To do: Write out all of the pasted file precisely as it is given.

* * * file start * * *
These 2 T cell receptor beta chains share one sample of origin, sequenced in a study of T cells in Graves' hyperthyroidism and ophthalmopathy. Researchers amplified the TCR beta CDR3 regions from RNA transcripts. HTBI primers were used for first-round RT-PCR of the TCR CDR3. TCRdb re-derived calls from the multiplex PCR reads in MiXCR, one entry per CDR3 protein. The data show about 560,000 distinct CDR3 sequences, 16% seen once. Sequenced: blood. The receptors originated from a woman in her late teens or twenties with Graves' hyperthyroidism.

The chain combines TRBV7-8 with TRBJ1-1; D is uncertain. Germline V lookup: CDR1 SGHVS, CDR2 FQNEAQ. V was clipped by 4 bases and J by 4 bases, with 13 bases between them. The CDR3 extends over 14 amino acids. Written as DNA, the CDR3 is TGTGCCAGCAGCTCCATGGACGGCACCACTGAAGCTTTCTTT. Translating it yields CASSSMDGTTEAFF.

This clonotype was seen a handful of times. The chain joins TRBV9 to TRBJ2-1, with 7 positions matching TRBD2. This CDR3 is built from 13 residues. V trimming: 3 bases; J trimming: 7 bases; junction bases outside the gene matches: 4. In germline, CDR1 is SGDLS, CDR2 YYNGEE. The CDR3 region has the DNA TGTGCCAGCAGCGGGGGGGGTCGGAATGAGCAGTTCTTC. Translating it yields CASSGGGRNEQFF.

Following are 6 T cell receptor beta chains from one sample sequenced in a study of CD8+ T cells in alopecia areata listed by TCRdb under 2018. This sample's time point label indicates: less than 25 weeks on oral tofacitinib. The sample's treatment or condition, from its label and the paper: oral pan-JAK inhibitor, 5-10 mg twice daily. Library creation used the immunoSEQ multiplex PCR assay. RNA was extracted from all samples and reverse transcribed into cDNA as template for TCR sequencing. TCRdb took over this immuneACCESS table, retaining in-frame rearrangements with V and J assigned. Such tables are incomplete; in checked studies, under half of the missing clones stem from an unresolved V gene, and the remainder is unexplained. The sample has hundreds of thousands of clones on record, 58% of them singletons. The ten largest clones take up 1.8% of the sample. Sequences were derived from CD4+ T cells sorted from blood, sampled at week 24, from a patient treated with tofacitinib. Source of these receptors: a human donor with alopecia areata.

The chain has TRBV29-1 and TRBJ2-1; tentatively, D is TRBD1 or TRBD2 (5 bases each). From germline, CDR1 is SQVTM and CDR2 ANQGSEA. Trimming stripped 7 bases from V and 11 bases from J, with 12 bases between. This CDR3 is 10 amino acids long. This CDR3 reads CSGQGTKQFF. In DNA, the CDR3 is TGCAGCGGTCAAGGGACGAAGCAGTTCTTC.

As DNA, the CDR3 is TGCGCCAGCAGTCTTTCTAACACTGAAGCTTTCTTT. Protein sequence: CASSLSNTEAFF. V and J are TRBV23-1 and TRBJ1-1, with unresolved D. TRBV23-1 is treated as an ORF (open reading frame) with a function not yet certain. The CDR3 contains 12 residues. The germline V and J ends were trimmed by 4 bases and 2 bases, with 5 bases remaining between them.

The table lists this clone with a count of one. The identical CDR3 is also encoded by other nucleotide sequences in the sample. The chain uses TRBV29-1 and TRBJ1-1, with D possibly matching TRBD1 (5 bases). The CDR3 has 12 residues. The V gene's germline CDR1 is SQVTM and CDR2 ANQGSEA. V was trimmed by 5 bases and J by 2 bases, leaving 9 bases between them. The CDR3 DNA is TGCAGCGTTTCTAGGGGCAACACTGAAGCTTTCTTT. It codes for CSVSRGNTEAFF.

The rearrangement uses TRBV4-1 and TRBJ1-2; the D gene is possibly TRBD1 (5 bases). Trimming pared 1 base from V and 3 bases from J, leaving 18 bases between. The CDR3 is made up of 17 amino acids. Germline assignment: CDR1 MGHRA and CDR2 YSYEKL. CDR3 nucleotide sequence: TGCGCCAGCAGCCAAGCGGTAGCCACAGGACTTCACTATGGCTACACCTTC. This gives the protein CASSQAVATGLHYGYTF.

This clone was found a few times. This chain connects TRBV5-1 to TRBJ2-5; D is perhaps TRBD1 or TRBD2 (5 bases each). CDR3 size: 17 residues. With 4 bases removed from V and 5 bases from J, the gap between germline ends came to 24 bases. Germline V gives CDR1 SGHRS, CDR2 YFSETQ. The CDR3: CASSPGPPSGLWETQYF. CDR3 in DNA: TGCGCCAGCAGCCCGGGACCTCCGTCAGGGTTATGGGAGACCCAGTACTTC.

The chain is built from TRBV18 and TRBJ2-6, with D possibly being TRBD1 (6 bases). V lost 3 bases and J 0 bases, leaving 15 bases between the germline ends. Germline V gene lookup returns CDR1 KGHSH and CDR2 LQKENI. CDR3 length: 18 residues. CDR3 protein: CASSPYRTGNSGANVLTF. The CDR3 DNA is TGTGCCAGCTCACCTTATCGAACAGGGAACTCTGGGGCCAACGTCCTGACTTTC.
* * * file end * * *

These 2 T cell receptor beta chains share one sample of origin, sequenced in a study of T cells in Graves' hyperthyroidism and ophthalmopathy. Researchers amplified the TCR beta CDR3 regions from RNA transcripts. HTBI primers were used for first-round RT-PCR of the TCR CDR3. TCRdb re-derived calls from the multiplex PCR reads in MiXCR, one entry per CDR3 protein. The data show about 560,000 distinct CDR3 sequences, 16% seen once. Sequenced: blood. The receptors originated from a woman in her late teens or twenties with Graves' hyperthyroidism.

The chain combines TRBV7-8 with TRBJ1-1; D is uncertain. Germline V lookup: CDR1 SGHVS, CDR2 FQNEAQ. V was clipped by 4 bases and J by 4 bases, with 13 bases between them. The CDR3 extends over 14 amino acids. Written as DNA, the CDR3 is TGTGCCAGCAGCTCCATGGACGGCACCACTGAAGCTTTCTTT. Translating it yields CASSSMDGTTEAFF.

This clonotype was seen a handful of times. The chain joins TRBV9 to TRBJ2-1, with 7 positions matching TRBD2. This CDR3 is built from 13 residues. V trimming: 3 bases; J trimming: 7 bases; junction bases outside the gene matches: 4. In germline, CDR1 is SGDLS, CDR2 YYNGEE. The CDR3 region has the DNA TGTGCCAGCAGCGGGGGGGGTCGGAATGAGCAGTTCTTC. Translating it yields CASSGGGRNEQFF.

Following are 6 T cell receptor beta chains from one sample sequenced in a study of CD8+ T cells in alopecia areata listed by TCRdb under 2018. This sample's time point label indicates: less than 25 weeks on oral tofacitinib. The sample's treatment or condition, from its label and the paper: oral pan-JAK inhibitor, 5-10 mg twice daily. Library creation used the immunoSEQ multiplex PCR assay. RNA was extracted from all samples and reverse transcribed into cDNA as template for TCR sequencing. TCRdb took over this immuneACCESS table, retaining in-frame rearrangements with V and J assigned. Such tables are incomplete; in checked studies, under half of the missing clones stem from an unresolved V gene, and the remainder is unexplained. The sample has hundreds of thousands of clones on record, 58% of them singletons. The ten largest clones take up 1.8% of the sample. Sequences were derived from CD4+ T cells sorted from blood, sampled at week 24, from a patient treated with tofacitinib. Source of these receptors: a human donor with alopecia areata.

The chain has TRBV29-1 and TRBJ2-1; tentatively, D is TRBD1 or TRBD2 (5 bases each). From germline, CDR1 is SQVTM and CDR2 ANQGSEA. Trimming stripped 7 bases from V and 11 bases from J, with 12 bases between. This CDR3 is 10 amino acids long. This CDR3 reads CSGQGTKQFF. In DNA, the CDR3 is TGCAGCGGTCAAGGGACGAAGCAGTTCTTC.

As DNA, the CDR3 is TGCGCCAGCAGTCTTTCTAACACTGAAGCTTTCTTT. Protein sequence: CASSLSNTEAFF. V and J are TRBV23-1 and TRBJ1-1, with unresolved D. TRBV23-1 is treated as an ORF (open reading frame) with a function not yet certain. The CDR3 contains 12 residues. The germline V and J ends were trimmed by 4 bases and 2 bases, with 5 bases remaining between them.

The table lists this clone with a count of one. The identical CDR3 is also encoded by other nucleotide sequences in the sample. The chain uses TRBV29-1 and TRBJ1-1, with D possibly matching TRBD1 (5 bases). The CDR3 has 12 residues. The V gene's germline CDR1 is SQVTM and CDR2 ANQGSEA. V was trimmed by 5 bases and J by 2 bases, leaving 9 bases between them. The CDR3 DNA is TGCAGCGTTTCTAGGGGCAACACTGAAGCTTTCTTT. It codes for CSVSRGNTEAFF.

The rearrangement uses TRBV4-1 and TRBJ1-2; the D gene is possibly TRBD1 (5 bases). Trimming pared 1 base from V and 3 bases from J, leaving 18 bases between. The CDR3 is made up of 17 amino acids. Germline assignment: CDR1 MGHRA and CDR2 YSYEKL. CDR3 nucleotide sequence: TGCGCCAGCAGCCAAGCGGTAGCCACAGGACTTCACTATGGCTACACCTTC. This gives the protein CASSQAVATGLHYGYTF.

This clone was found a few times. This chain connects TRBV5-1 to TRBJ2-5; D is perhaps TRBD1 or TRBD2 (5 bases each). CDR3 size: 17 residues. With 4 bases removed from V and 5 bases from J, the gap between germline ends came to 24 bases. Germline V gives CDR1 SGHRS, CDR2 YFSETQ. The CDR3: CASSPGPPSGLWETQYF. CDR3 in DNA: TGCGCCAGCAGCCCGGGACCTCCGTCAGGGTTATGGGAGACCCAGTACTTC.

The chain is built from TRBV18 and TRBJ2-6, with D possibly being TRBD1 (6 bases). V lost 3 bases and J 0 bases, leaving 15 bases between the germline ends. Germline V gene lookup returns CDR1 KGHSH and CDR2 LQKENI. CDR3 length: 18 residues. CDR3 protein: CASSPYRTGNSGANVLTF. The CDR3 DNA is TGTGCCAGCTCACCTTATCGAACAGGGAACTCTGGGGCCAACGTCCTGACTTTC.